Ataxia, when not moving quite as you intended.

Ataxia or limb-kinetic apraxia often involves gait (technical terms for the wobbles and walking.)

It's a worry and needs explaining, but can often be treated well (which means fixing the cause rather than suppressing the symptom.)

Mrs. H complained that she had difficulty walking and never knew quite where her right foot would land. This could be due to serious brain diseases such as multiple sclerosis or stroke. With a past history of breast cancer a brain metastasis had to be considered as well.

She also had backache due to a kink and subluxation at one Lumbar inter-vertebral joint. She had weakness of her left Gluteus medius muscle and had swung her weight over to this side to compensate. This muscle between the hip bone and thigh bone holds us upright when we take the opposite foot off the ground when walking. She was unsteadily balancing her weight over the left hip to ease the muscle's burden.

After her back was straightened out, she needed to strengthen the muscle. The exercise for this was to lift the left leg up when lying on her right side.

Ears, necks and disequilibrium.

As well as the labyrinth of the inner ear with its semicircular canals, our neck muscles are continually supplying information about posture and movement to our brain.

Malfunction in either can disturb this information and we wobble or worse. It is often difficult to work out which is the problem. Stiff joints at the top of the neck need mobilizing anyway, but benign positional vertigo from the ear needs specific extra maneuvers called log rolls for canalith repositioning.

For more on this and ataxia from vertebrobasilar ischaemia, see this page.

Vitamin B 12 stories about ataxia.

Mrs B "Couldn't walk straight on Sunday, got up and staggered to the toilet like a drunk." She improved after the B 12 injection.

Mrs G "Gets very anxious and tense, starts to wobble more when needs B 12. It builds up over several days. 5 to 7 minutes after the injection she can move a little easier - freer movement."

Mr I "Walks into door jambs (and before he had first B 12, he would try to walk straight towards a tree, but would look back and see that he'd done a curve." One month later "Hasn't walked into a door since he had last B 12 injection."

Mrs L "Unsteady on feet when needs a B 12 injection."

Ataxia is a relatively uncommon symptom of vitamin B 12 deficiency. Most people have reduced well-being or energy or sleep.

If you suspect you are short of vitamin B 12, there is more information on the
vitamin B 12 page.

Too much treatment for high BP

Anyone who is on anti-hypertensive medication may get postural hypotension, when their blood pressure drops on standing up. Giddy or ataxic gait (wobbly walking) may result. It's important to measure BP both sitting or lying and then on standing if there is any suspicion of this .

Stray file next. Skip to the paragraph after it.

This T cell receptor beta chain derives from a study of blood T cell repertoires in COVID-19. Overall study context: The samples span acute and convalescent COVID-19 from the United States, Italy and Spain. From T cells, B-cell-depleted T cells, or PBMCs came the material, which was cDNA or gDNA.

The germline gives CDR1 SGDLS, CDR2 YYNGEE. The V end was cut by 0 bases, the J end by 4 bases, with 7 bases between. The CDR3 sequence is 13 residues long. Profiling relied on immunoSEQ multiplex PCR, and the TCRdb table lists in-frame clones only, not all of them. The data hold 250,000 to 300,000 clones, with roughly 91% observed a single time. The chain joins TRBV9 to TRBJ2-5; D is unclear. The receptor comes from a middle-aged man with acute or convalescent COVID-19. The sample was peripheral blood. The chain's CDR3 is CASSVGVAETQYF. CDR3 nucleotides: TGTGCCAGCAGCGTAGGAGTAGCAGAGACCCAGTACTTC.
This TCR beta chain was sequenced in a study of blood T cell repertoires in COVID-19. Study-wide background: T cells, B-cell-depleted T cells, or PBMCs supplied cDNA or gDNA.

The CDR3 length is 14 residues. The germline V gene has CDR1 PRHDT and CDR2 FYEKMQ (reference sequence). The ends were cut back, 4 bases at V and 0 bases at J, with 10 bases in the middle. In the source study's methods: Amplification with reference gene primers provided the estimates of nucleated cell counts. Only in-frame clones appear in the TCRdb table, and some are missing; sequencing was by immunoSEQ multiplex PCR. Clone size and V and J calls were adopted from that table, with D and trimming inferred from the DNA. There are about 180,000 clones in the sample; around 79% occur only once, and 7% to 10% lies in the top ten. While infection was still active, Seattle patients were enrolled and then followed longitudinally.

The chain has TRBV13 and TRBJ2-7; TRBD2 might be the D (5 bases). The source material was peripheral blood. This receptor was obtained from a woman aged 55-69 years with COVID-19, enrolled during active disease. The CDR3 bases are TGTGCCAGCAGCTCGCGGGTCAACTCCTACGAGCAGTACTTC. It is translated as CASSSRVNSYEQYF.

A blood pressure measurement has two figures. The top one is called the systolic reading. It is the highest level during the wave of pressure which travels down the arteries after the heart pumps. This will generally drop when we stand up.

The bottom figure is the diastolic, the lowest level during the pressure wave. This rises a little when we stand up and any drop at all now, is unhealthy.

There are a number of pharmaceuticals which can produce this "postural hypotension." Anti-depressants and fluid tablets are commonly the cause.

Adrenal gland dysfunction is a common cause also, the so called "adrenal exhaustion."


Adrenal or whole-body exhaustion?

There is considerable debate out there in scientific circles, as to whether the adrenals themselves become unresponsive and dysfunctional, or the entire HPA axis is so.

Ben Greenfield is obviously very experienced in sorting these out from other causes of poor functioning. He looks for gut inflammation/leaky gut with bacterial lipopolysaccharide absorption, thyroid dysfunction, poor sleep (< 18% of deep sleep,) lack of proper fat intake to provide acetyl choline etcetera.

He and Nora Gedgaudas use the DUTCH test in preference to saliva or serum tests. It measures adrenal hormones and their metabolites.

Even if the adrenal function is abnormal, one still needs to ask why (repeatedly, as one digs deeper and/or further back in life.) This is called root cause medicine. One example is chronic infection or parasitic infestation of our body, interfering with cortisone production.

And then there's gluten.

Idiopathic sporadic ataxia is no longer always idiopathic as the cause is known,1 40% of the time at any rate. These people have "gluten ataxia," one manifestation of NCGS - non coeliac gluten sensitivity, a condition which is still controversial but "the proof of the pudding is in the (not) eating" as they say. Probably the best chance of helping confirm it is with Cyrex testing2. See also3.

And autoimmunity.

This may account for a lot of the rest (47% in this study4.)

References

1. Gluten-related disorders: gluten ataxia.

2. Wheat/Gluten Proteome Reactivity & Autoimmunity

3. Transglutaminase 6 antibodies in the diagnosis of gluten ataxia.

4. Cerebellar ataxia as a possible organ-specific autoimmune disease.




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